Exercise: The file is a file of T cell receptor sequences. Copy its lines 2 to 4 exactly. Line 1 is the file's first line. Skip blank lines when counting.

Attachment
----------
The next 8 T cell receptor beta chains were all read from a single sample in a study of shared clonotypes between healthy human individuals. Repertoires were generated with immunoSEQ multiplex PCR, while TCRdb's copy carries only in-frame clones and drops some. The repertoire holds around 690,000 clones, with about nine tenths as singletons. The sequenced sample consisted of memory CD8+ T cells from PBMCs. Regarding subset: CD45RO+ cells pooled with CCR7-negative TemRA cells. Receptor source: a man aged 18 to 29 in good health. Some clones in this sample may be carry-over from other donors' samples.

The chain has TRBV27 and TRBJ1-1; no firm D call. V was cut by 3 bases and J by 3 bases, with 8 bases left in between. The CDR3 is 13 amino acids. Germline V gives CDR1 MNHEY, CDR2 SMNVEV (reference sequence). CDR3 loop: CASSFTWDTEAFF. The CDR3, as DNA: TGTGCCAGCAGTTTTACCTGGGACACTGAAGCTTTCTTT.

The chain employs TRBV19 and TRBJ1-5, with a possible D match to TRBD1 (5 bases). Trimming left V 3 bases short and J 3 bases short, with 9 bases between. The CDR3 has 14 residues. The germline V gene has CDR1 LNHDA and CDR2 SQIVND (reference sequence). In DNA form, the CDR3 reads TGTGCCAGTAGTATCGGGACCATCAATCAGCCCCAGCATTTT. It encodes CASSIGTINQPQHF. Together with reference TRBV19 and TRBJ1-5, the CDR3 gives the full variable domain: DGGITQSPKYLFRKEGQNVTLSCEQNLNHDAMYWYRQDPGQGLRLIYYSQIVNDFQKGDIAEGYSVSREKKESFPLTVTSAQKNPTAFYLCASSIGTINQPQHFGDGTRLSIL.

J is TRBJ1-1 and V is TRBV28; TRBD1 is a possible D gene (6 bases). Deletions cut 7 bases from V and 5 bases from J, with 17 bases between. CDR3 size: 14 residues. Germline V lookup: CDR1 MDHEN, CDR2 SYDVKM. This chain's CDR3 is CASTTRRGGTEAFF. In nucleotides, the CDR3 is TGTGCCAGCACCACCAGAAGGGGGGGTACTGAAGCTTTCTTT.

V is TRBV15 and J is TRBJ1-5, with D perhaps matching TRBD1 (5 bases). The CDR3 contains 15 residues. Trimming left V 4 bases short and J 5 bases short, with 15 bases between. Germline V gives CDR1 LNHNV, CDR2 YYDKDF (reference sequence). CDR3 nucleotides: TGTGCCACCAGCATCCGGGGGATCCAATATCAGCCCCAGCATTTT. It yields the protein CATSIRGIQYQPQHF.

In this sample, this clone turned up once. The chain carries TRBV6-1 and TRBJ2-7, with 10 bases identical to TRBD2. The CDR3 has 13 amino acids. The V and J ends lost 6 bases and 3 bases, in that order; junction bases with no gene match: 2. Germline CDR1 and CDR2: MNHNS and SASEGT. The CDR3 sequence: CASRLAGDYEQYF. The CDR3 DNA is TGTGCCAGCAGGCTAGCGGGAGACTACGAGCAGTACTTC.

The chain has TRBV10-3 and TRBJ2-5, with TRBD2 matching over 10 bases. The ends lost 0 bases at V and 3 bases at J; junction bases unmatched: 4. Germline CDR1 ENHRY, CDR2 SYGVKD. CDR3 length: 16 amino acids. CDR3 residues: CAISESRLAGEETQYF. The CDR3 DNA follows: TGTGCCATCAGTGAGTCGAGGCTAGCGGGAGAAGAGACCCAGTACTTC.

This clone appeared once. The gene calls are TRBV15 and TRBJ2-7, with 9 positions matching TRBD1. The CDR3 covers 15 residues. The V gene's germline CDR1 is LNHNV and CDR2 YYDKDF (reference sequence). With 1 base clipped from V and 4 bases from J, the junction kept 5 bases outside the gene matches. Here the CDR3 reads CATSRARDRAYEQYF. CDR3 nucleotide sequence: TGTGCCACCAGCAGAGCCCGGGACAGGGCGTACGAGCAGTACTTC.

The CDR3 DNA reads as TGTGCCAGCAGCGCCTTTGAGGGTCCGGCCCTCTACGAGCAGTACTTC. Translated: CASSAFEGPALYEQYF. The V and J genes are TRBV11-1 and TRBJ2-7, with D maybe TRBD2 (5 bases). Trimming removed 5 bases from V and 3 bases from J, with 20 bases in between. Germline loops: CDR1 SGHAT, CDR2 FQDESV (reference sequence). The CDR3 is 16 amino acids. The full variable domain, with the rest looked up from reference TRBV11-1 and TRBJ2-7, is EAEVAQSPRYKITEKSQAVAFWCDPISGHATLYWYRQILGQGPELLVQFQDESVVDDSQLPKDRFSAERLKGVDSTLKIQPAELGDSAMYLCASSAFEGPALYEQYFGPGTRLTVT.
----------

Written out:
The chain has TRBV27 and TRBJ1-1; no firm D call. V was cut by 3 bases and J by 3 bases, with 8 bases left in between. The CDR3 is 13 amino acids. Germline V gives CDR1 MNHEY, CDR2 SMNVEV (reference sequence). CDR3 loop: CASSFTWDTEAFF. The CDR3, as DNA: TGTGCCAGCAGTTTTACCTGGGACACTGAAGCTTTCTTT.

The chain employs TRBV19 and TRBJ1-5, with a possible D match to TRBD1 (5 bases). Trimming left V 3 bases short and J 3 bases short, with 9 bases between. The CDR3 has 14 residues. The germline V gene has CDR1 LNHDA and CDR2 SQIVND (reference sequence). In DNA form, the CDR3 reads TGTGCCAGTAGTATCGGGACCATCAATCAGCCCCAGCATTTT. It encodes CASSIGTINQPQHF. Together with reference TRBV19 and TRBJ1-5, the CDR3 gives the full variable domain: DGGITQSPKYLFRKEGQNVTLSCEQNLNHDAMYWYRQDPGQGLRLIYYSQIVNDFQKGDIAEGYSVSREKKESFPLTVTSAQKNPTAFYLCASSIGTINQPQHFGDGTRLSIL.

J is TRBJ1-1 and V is TRBV28; TRBD1 is a possible D gene (6 bases). Deletions cut 7 bases from V and 5 bases from J, with 17 bases between. CDR3 size: 14 residues. Germline V lookup: CDR1 MDHEN, CDR2 SYDVKM. This chain's CDR3 is CASTTRRGGTEAFF. In nucleotides, the CDR3 is TGTGCCAGCACCACCAGAAGGGGGGGTACTGAAGCTTTCTTT.